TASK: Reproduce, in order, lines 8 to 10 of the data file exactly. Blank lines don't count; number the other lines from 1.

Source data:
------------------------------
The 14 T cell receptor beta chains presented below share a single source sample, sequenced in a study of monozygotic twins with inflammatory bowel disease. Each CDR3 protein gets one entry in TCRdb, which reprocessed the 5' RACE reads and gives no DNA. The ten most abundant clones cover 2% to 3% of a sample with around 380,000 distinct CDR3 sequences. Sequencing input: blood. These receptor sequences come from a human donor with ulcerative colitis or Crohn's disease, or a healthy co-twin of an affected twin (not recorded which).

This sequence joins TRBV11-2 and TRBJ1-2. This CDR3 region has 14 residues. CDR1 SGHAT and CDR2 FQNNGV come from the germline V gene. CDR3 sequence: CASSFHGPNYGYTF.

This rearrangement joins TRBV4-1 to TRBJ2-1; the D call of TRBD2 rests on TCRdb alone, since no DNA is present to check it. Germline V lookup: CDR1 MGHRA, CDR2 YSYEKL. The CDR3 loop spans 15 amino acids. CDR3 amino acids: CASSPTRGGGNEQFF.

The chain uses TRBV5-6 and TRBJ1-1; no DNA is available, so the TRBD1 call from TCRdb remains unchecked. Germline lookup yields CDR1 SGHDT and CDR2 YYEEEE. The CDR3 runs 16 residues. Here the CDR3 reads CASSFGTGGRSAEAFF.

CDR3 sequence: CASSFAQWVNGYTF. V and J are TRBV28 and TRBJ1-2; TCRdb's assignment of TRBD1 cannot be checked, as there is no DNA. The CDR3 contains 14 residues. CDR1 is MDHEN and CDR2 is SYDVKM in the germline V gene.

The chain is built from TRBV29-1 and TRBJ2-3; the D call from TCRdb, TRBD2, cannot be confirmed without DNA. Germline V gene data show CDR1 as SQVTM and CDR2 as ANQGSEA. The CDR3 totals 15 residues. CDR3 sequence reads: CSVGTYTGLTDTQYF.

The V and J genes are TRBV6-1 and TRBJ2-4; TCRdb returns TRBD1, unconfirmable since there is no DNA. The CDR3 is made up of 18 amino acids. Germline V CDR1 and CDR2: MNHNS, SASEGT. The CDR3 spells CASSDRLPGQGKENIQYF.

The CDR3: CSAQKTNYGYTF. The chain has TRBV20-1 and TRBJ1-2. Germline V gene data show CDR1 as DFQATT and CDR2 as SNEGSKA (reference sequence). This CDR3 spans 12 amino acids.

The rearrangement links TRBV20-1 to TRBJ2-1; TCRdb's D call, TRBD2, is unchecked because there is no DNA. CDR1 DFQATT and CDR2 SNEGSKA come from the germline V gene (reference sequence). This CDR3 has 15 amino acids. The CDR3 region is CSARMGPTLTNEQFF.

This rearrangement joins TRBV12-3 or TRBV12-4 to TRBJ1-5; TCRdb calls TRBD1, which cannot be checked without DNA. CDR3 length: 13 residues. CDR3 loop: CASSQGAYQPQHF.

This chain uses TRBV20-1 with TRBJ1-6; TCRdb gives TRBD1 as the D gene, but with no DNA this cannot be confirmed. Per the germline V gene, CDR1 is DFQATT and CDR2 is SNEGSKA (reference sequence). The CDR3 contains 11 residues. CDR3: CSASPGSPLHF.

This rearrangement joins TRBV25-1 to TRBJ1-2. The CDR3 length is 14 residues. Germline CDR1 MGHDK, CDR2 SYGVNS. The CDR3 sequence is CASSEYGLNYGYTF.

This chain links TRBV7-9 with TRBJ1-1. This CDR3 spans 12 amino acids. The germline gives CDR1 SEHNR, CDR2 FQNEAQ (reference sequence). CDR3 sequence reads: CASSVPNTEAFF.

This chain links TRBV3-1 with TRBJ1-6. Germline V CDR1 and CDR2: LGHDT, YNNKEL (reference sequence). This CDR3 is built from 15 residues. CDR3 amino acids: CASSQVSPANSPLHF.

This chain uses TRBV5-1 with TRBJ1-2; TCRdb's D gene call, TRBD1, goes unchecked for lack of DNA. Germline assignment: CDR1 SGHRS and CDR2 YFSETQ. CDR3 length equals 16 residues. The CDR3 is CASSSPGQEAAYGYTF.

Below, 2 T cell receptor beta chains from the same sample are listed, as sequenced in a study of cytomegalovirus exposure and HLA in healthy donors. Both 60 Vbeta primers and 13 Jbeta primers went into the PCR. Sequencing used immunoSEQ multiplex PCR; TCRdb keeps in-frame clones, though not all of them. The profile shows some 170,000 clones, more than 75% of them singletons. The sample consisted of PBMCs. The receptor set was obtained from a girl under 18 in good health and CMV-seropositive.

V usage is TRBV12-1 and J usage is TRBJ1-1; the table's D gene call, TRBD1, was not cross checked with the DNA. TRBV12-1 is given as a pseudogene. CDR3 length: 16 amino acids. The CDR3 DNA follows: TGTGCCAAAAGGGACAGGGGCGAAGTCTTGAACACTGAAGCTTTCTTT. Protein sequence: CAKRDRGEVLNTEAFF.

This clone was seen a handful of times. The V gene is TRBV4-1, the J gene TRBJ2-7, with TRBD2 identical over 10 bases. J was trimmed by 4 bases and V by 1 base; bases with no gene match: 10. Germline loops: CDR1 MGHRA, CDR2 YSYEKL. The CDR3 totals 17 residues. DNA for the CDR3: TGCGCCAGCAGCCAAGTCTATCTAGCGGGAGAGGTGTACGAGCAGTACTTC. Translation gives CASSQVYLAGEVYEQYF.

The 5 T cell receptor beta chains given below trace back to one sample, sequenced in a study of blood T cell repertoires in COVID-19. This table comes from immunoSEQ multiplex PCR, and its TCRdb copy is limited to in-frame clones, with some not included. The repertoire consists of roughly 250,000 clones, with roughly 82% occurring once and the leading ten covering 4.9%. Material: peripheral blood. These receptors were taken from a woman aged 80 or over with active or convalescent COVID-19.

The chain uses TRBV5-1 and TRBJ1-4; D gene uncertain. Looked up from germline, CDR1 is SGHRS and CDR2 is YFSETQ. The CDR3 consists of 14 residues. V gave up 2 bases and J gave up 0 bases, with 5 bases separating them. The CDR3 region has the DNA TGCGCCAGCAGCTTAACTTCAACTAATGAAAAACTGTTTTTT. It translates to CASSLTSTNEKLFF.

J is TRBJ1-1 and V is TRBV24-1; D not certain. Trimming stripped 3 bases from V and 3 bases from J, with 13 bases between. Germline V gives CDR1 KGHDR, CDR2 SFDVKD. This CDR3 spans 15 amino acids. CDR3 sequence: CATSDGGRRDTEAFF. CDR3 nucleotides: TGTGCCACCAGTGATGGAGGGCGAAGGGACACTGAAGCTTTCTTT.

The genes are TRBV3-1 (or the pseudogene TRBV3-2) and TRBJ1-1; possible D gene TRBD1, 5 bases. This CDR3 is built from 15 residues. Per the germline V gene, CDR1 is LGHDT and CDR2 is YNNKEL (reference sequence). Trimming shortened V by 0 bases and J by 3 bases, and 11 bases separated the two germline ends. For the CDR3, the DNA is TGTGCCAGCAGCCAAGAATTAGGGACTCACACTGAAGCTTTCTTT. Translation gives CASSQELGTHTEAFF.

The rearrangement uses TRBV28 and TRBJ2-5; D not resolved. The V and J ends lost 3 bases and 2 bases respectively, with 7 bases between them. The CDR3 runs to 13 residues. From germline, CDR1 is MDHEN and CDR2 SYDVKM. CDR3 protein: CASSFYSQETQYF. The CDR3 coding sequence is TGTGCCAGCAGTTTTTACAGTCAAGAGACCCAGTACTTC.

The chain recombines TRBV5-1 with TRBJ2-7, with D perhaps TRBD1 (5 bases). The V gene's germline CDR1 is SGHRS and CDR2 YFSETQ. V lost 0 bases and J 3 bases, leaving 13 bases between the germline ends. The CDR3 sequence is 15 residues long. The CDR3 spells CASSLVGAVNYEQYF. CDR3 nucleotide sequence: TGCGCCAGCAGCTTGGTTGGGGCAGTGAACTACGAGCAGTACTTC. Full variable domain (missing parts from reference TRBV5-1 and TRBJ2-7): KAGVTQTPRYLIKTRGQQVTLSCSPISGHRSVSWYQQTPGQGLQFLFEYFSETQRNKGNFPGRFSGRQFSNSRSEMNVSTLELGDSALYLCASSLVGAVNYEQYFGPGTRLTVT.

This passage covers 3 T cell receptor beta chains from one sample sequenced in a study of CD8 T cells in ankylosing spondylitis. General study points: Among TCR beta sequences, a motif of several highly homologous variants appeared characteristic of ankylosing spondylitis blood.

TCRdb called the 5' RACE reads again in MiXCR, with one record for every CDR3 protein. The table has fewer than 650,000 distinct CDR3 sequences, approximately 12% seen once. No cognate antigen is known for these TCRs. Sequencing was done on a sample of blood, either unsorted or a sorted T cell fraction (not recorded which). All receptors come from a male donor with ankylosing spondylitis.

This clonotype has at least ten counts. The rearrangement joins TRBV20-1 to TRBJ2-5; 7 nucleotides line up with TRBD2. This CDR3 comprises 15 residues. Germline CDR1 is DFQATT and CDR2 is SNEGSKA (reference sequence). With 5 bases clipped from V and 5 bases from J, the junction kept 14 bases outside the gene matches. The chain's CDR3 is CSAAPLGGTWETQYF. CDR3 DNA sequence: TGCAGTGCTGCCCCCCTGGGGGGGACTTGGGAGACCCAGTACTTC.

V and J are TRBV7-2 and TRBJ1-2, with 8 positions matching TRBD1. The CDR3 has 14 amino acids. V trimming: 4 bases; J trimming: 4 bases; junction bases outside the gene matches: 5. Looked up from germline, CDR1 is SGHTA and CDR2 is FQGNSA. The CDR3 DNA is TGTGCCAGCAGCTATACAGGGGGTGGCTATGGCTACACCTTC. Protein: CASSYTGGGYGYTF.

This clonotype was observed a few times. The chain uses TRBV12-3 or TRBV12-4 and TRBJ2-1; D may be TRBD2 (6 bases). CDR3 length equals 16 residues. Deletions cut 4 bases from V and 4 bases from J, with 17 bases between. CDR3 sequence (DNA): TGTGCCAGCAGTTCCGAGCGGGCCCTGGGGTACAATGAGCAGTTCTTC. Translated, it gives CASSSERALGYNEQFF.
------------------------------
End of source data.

The CDR3: CSAQKTNYGYTF. The chain has TRBV20-1 and TRBJ1-2. Germline V gene data show CDR1 as DFQATT and CDR2 as SNEGSKA (reference sequence). This CDR3 spans 12 amino acids.

The rearrangement links TRBV20-1 to TRBJ2-1; TCRdb's D call, TRBD2, is unchecked because there is no DNA. CDR1 DFQATT and CDR2 SNEGSKA come from the germline V gene (reference sequence). This CDR3 has 15 amino acids. The CDR3 region is CSARMGPTLTNEQFF.

This rearrangement joins TRBV12-3 or TRBV12-4 to TRBJ1-5; TCRdb calls TRBD1, which cannot be checked without DNA. CDR3 length: 13 residues. CDR3 loop: CASSQGAYQPQHF.